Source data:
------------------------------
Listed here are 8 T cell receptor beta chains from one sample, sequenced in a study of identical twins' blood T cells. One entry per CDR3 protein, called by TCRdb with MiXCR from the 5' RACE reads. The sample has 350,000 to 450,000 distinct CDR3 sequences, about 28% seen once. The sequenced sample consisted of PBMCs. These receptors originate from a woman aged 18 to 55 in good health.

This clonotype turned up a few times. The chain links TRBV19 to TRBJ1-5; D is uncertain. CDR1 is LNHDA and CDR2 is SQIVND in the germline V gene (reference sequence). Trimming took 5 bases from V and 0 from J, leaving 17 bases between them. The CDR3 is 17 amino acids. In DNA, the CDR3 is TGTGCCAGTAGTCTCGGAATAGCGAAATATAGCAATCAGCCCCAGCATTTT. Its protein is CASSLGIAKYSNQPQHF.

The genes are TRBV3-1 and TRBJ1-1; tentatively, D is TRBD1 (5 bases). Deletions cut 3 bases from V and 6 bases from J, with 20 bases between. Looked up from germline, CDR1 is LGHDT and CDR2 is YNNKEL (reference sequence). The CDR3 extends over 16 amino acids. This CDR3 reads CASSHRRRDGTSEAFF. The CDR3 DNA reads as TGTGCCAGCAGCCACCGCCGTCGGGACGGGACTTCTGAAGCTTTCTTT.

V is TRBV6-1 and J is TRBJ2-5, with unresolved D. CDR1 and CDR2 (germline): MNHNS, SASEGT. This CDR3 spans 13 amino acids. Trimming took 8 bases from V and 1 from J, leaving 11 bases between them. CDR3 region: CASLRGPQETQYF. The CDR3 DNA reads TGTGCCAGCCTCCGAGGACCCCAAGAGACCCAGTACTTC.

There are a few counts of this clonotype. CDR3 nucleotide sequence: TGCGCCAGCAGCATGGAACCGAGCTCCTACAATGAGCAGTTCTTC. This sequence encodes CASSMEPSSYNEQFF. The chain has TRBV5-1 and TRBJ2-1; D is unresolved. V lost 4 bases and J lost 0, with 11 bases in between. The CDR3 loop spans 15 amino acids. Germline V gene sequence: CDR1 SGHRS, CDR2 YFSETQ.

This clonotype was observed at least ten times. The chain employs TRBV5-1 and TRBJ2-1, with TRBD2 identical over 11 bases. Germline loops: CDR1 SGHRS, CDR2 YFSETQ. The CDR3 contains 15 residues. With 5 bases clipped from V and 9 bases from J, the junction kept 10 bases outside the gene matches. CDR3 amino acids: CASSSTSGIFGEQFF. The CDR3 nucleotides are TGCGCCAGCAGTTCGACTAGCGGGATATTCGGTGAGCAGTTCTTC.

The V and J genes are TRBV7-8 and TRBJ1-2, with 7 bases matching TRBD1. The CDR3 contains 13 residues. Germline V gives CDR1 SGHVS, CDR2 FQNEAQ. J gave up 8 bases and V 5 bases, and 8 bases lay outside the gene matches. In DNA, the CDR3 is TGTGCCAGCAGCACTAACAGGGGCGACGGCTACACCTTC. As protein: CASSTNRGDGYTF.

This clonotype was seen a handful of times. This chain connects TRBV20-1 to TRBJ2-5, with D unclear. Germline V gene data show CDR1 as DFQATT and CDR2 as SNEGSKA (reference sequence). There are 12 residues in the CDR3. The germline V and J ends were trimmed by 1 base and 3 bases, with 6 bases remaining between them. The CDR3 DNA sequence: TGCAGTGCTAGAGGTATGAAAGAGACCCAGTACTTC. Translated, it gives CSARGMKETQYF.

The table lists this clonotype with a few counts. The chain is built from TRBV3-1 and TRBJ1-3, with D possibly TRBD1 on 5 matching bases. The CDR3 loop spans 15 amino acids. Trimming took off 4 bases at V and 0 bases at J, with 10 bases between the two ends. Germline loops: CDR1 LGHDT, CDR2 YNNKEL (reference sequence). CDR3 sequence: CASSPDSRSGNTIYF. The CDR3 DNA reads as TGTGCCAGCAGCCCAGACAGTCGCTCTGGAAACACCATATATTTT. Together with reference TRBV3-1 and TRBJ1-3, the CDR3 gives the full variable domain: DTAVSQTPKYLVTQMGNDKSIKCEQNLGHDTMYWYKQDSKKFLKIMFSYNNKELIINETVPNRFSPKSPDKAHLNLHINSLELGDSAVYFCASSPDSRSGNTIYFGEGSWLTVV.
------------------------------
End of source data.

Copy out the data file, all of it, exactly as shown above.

Listed here are 8 T cell receptor beta chains from one sample, sequenced in a study of identical twins' blood T cells. One entry per CDR3 protein, called by TCRdb with MiXCR from the 5' RACE reads. The sample has 350,000 to 450,000 distinct CDR3 sequences, about 28% seen once. The sequenced sample consisted of PBMCs. These receptors originate from a woman aged 18 to 55 in good health.

This clonotype turned up a few times. The chain links TRBV19 to TRBJ1-5; D is uncertain. CDR1 is LNHDA and CDR2 is SQIVND in the germline V gene (reference sequence). Trimming took 5 bases from V and 0 from J, leaving 17 bases between them. The CDR3 is 17 amino acids. In DNA, the CDR3 is TGTGCCAGTAGTCTCGGAATAGCGAAATATAGCAATCAGCCCCAGCATTTT. Its protein is CASSLGIAKYSNQPQHF.

The genes are TRBV3-1 and TRBJ1-1; tentatively, D is TRBD1 (5 bases). Deletions cut 3 bases from V and 6 bases from J, with 20 bases between. Looked up from germline, CDR1 is LGHDT and CDR2 is YNNKEL (reference sequence). The CDR3 extends over 16 amino acids. This CDR3 reads CASSHRRRDGTSEAFF. The CDR3 DNA reads as TGTGCCAGCAGCCACCGCCGTCGGGACGGGACTTCTGAAGCTTTCTTT.

V is TRBV6-1 and J is TRBJ2-5, with unresolved D. CDR1 and CDR2 (germline): MNHNS, SASEGT. This CDR3 spans 13 amino acids. Trimming took 8 bases from V and 1 from J, leaving 11 bases between them. CDR3 region: CASLRGPQETQYF. The CDR3 DNA reads TGTGCCAGCCTCCGAGGACCCCAAGAGACCCAGTACTTC.

There are a few counts of this clonotype. CDR3 nucleotide sequence: TGCGCCAGCAGCATGGAACCGAGCTCCTACAATGAGCAGTTCTTC. This sequence encodes CASSMEPSSYNEQFF. The chain has TRBV5-1 and TRBJ2-1; D is unresolved. V lost 4 bases and J lost 0, with 11 bases in between. The CDR3 loop spans 15 amino acids. Germline V gene sequence: CDR1 SGHRS, CDR2 YFSETQ.

This clonotype was observed at least ten times. The chain employs TRBV5-1 and TRBJ2-1, with TRBD2 identical over 11 bases. Germline loops: CDR1 SGHRS, CDR2 YFSETQ. The CDR3 contains 15 residues. With 5 bases clipped from V and 9 bases from J, the junction kept 10 bases outside the gene matches. CDR3 amino acids: CASSSTSGIFGEQFF. The CDR3 nucleotides are TGCGCCAGCAGTTCGACTAGCGGGATATTCGGTGAGCAGTTCTTC.

The V and J genes are TRBV7-8 and TRBJ1-2, with 7 bases matching TRBD1. The CDR3 contains 13 residues. Germline V gives CDR1 SGHVS, CDR2 FQNEAQ. J gave up 8 bases and V 5 bases, and 8 bases lay outside the gene matches. In DNA, the CDR3 is TGTGCCAGCAGCACTAACAGGGGCGACGGCTACACCTTC. As protein: CASSTNRGDGYTF.

This clonotype was seen a handful of times. This chain connects TRBV20-1 to TRBJ2-5, with D unclear. Germline V gene data show CDR1 as DFQATT and CDR2 as SNEGSKA (reference sequence). There are 12 residues in the CDR3. The germline V and J ends were trimmed by 1 base and 3 bases, with 6 bases remaining between them. The CDR3 DNA sequence: TGCAGTGCTAGAGGTATGAAAGAGACCCAGTACTTC. Translated, it gives CSARGMKETQYF.

The table lists this clonotype with a few counts. The chain is built from TRBV3-1 and TRBJ1-3, with D possibly TRBD1 on 5 matching bases. The CDR3 loop spans 15 amino acids. Trimming took off 4 bases at V and 0 bases at J, with 10 bases between the two ends. Germline loops: CDR1 LGHDT, CDR2 YNNKEL (reference sequence). CDR3 sequence: CASSPDSRSGNTIYF. The CDR3 DNA reads as TGTGCCAGCAGCCCAGACAGTCGCTCTGGAAACACCATATATTTT. Together with reference TRBV3-1 and TRBJ1-3, the CDR3 gives the full variable domain: DTAVSQTPKYLVTQMGNDKSIKCEQNLGHDTMYWYKQDSKKFLKIMFSYNNKELIINETVPNRFSPKSPDKAHLNLHINSLELGDSAVYFCASSPDSRSGNTIYFGEGSWLTVV.